If you’ve been doing Airbnb for some time or have more than one rental, you likely have figured out that hiring a turnover assistant (cleaner who also knows your space intimately and can stage it for you with the knowledge you’ve provided) is essential to freeing you up to make more money doing what you love (which is probably not just hosting Airbnb guests).
However, like in any relationship, it’s easy for things to go wrong if you’re not making clear agreements.
Whatever agreements you make while hiring your assistant, make sure they are specific and documented. If you feel the urge, have both of you sign them as well.
Here are some 5-star agreements you can make with your assistant.
Whether you’re hiring a cleaner or turnover assistant, or you’re working with a co-host who is helping you with your properties, you’ll need to communicate your desired results with love and intention.
But when the situation might be emotionally charged, or there’s some confusion with initial communication, what can you do? Read on!
There is a message you can be writing back when you decline that could earn you future bookings, should you desire them! Read on for more.
(If you’re reading this post… this offer is still available!) Hi guys! First of all, I want to thank you for giving me such great feedback and suggestions—whether it’s one-on-one, via email or on social media. The Abundant Host is
I was working with a client recently who was frustrated that people were copying her listing.
She felt like she had put a lot of time and effort into her description and details (not to mention in the physical listing itself!) and people were pulling a copy-and-paste number on her.
My advice was simple:
Write copy that they can’t copy. (Read more!)
Today, I’ve got a special treat for you. Short Term Stays blogger and social media manager Snezana Krdzic wrote a guest post for The Abundant Host on how to market your Airbnb from an Instagram account. This is actually the very first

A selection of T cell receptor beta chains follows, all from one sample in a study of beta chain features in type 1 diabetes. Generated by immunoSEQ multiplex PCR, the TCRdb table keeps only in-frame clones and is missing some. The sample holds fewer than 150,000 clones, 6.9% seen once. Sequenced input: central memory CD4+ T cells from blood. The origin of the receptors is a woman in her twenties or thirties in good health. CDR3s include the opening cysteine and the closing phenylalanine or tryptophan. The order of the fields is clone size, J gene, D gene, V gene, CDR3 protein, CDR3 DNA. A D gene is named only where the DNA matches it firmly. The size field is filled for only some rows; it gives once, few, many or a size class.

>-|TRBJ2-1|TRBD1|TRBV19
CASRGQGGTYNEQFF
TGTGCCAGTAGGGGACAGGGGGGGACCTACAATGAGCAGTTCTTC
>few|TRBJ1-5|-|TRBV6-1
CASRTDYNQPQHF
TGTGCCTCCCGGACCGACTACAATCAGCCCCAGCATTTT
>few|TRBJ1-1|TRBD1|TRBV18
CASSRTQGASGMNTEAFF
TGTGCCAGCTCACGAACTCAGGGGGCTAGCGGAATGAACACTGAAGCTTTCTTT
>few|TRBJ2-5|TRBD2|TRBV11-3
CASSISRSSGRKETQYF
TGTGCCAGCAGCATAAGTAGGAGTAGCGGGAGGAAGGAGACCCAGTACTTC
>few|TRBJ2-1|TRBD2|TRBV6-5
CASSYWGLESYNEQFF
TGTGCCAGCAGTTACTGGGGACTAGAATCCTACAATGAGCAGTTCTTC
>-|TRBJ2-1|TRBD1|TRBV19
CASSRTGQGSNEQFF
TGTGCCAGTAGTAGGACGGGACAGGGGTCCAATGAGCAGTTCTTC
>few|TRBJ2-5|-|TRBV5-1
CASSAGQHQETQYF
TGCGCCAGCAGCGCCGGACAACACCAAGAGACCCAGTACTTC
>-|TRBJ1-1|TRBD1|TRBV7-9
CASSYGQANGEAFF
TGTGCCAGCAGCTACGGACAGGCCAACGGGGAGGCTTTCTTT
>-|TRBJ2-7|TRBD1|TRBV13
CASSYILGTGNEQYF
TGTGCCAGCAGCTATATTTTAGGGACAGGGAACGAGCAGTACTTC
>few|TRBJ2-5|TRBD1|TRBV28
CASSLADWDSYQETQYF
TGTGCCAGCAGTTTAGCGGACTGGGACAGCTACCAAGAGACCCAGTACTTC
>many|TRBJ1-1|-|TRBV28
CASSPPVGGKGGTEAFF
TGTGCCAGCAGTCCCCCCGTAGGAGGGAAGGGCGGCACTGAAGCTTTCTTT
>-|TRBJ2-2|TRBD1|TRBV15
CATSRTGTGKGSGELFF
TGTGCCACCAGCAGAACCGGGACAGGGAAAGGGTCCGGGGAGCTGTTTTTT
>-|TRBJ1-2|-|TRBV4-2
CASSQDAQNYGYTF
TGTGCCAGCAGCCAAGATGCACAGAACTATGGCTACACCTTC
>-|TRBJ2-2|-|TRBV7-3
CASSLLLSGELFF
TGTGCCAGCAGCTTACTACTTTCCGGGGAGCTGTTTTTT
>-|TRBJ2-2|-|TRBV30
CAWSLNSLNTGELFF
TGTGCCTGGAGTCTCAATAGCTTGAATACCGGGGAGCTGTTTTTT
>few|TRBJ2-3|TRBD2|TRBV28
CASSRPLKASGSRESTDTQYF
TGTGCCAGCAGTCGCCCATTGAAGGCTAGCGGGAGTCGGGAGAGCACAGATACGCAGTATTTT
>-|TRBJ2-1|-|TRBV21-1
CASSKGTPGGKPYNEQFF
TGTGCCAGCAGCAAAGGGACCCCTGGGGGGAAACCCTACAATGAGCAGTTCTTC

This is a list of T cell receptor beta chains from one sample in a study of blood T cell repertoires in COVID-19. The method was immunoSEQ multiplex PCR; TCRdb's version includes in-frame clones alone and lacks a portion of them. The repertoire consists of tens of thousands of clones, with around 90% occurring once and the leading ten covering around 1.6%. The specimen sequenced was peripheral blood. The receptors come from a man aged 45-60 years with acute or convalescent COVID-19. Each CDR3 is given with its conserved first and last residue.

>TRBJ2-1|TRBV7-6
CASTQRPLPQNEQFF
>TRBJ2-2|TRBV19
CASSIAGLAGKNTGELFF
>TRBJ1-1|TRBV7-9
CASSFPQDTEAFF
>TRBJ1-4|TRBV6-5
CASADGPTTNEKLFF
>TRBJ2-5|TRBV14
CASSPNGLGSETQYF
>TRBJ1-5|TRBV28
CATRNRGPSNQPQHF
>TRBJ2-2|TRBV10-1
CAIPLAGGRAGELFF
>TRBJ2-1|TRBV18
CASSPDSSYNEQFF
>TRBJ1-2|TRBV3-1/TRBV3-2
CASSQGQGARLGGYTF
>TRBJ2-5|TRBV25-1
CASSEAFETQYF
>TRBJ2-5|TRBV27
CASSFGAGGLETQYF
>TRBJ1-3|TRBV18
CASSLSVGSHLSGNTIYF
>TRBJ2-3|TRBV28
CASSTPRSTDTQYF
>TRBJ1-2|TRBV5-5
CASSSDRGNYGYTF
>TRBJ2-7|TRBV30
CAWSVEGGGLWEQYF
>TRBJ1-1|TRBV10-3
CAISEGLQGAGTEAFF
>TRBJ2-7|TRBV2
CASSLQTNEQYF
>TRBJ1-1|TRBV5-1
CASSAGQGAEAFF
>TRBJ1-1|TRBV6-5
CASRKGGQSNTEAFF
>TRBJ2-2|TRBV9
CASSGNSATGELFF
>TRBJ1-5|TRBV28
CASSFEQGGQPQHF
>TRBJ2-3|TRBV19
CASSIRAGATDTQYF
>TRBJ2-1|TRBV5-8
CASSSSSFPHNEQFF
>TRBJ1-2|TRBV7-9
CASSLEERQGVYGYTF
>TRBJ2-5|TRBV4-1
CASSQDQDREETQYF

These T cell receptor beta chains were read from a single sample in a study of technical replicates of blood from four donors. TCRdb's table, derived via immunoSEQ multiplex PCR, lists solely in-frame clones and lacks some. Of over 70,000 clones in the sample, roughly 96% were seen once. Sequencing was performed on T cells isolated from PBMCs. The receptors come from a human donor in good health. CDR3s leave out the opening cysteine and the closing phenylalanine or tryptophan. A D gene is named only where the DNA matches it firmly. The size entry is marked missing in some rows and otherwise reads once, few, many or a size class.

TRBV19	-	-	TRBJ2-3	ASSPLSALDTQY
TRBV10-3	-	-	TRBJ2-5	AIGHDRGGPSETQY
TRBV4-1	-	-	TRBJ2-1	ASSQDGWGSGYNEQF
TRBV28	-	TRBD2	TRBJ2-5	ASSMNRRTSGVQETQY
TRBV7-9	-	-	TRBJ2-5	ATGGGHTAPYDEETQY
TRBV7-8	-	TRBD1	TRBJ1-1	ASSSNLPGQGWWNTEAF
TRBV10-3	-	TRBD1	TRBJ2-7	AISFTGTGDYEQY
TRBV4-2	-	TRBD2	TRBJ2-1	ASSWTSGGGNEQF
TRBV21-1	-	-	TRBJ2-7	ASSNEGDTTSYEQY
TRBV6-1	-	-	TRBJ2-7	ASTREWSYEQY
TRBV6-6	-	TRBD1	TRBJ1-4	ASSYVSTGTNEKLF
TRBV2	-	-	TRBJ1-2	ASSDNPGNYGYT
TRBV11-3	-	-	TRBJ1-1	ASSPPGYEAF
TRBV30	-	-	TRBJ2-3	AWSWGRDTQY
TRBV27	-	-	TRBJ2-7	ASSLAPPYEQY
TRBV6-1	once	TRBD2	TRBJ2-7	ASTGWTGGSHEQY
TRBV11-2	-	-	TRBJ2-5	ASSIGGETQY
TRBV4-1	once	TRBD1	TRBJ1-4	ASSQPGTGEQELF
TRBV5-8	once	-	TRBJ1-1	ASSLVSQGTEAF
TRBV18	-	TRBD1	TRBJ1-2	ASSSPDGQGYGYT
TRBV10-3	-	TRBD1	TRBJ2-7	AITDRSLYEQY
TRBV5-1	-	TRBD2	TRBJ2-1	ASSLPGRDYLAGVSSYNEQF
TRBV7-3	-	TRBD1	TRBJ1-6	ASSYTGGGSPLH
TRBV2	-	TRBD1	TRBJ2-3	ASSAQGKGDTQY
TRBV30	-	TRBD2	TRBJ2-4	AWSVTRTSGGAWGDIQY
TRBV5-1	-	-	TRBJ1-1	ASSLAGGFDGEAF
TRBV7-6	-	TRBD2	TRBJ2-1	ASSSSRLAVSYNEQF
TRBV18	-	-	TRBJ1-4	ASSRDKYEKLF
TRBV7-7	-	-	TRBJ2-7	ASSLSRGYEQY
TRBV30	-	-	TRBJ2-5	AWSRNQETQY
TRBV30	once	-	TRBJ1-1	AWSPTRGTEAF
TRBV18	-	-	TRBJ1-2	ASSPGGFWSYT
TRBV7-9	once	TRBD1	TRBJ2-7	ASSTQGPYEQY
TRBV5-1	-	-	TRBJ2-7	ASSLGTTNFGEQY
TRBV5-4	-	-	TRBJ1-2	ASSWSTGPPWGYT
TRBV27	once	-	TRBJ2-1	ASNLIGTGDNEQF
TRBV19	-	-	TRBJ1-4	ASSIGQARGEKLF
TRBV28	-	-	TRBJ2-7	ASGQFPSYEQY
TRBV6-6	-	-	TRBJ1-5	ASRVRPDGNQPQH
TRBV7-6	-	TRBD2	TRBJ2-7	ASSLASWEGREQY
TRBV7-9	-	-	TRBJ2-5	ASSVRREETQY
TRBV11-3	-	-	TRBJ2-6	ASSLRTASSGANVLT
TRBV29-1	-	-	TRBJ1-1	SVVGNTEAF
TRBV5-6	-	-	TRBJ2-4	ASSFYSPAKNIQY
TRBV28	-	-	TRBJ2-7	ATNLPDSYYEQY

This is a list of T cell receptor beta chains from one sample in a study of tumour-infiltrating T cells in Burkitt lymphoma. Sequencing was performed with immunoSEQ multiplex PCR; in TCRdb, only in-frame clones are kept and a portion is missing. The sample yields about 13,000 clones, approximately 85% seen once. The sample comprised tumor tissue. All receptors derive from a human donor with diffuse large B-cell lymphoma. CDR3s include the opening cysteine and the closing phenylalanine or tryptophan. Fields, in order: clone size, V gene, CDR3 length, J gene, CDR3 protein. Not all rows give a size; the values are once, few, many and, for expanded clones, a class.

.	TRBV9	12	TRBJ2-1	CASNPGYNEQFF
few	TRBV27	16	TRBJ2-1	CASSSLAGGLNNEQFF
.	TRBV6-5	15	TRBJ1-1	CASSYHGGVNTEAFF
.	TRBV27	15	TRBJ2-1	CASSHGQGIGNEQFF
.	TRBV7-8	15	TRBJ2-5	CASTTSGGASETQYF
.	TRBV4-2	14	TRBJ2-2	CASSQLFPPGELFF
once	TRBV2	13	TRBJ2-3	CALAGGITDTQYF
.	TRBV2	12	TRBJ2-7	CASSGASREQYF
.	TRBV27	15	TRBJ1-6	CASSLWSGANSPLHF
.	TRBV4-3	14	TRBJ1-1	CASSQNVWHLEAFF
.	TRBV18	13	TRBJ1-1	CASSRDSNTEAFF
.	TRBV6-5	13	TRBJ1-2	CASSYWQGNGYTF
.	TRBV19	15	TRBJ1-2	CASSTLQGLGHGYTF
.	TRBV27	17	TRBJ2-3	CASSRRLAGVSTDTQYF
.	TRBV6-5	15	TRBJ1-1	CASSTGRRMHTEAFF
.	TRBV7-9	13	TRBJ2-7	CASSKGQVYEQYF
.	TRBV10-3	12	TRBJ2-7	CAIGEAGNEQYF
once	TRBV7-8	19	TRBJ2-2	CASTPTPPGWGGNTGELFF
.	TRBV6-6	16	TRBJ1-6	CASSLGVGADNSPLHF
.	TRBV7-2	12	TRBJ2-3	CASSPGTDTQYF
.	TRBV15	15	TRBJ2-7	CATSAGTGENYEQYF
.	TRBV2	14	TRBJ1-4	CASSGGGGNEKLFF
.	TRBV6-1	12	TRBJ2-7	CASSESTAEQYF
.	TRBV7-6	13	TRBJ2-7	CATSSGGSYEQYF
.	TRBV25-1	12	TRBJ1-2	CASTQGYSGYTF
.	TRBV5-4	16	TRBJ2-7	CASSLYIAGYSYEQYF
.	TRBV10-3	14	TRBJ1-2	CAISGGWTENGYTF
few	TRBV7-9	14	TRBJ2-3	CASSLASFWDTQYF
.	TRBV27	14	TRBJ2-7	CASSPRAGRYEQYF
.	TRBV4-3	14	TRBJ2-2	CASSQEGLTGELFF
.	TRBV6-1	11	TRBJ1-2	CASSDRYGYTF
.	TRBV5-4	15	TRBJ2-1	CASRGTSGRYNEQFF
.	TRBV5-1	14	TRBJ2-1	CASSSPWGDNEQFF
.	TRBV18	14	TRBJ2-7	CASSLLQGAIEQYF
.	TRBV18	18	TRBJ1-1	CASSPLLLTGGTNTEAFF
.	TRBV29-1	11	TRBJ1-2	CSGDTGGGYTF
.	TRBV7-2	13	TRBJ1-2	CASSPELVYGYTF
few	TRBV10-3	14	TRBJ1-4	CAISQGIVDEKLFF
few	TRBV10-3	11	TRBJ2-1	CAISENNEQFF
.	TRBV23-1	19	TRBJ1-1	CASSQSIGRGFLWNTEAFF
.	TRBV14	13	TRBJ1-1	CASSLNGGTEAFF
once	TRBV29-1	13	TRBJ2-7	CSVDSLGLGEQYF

I’m about to say something pretty controversial, so listen up. :) Even if you live in the middle of nowhere, you can get 5 stars in Location on Airbnb. Because, like all things, it’s not just about what you think it
As the year comes to a close, I’m reviewing my income from Airbnb hosting with a curious eye—wondering how I can do better next year, and what my intentions are when it comes to generating value and revenue through hosting.
Here’s what I made, plus a special invitation to a group that will help you make more hosting in 2016!
You may have read a few blogs on hosting by now, and you may have noticed that a lot of hosting advice is geared toward the “general” host.
However, there are really three major categories that hosts fall into—and depending on which kind of host you are, you may need different resources, tools and advice to make the most of your hosting experience.
This article will help you:
– figure out what kind of host you are
– uncover your biggest challenges as that category of host
– highlight your potential problem areas on Airbnb (read: where you’re likely to lose stars!)
– arm yourself with strategies and solutions for rising above these challenges and problems
Ready? Let’s get into it!
Of the many things that Jim Breese (co-founder of LearnAirbnb) and I agree on wholeheartedly, probably the most significant is this:
As hosts, we are in the hospitality industry, not the rental industry.
Just like in many other areas of the new economy—coworking spaces are a prime example—it’s not just about the space.
As hosts, our #1 job is not to provide a bed to sleep in, but to provide an experience. An experience filled with comfort, kindness, luxury—with humanness. We provide an expansive palette for the creation of our guest’s definition of leisure, vacation, business or play—on their terms.
Based in east Los Angeles, Jim has worked with hundreds of hosts over the past 18 months, running LearnAirbnb as a passion project and creating profitable strategies for optimizing Airbnb rental businesses.
In this fireside chat between LearnAirbnb and The Abundant Host, we talk about how to attract your ideal guests, how sites like ours can play a vital role in this new economy, and why it’s important to not overthink hosting (and what you should be thinking about instead).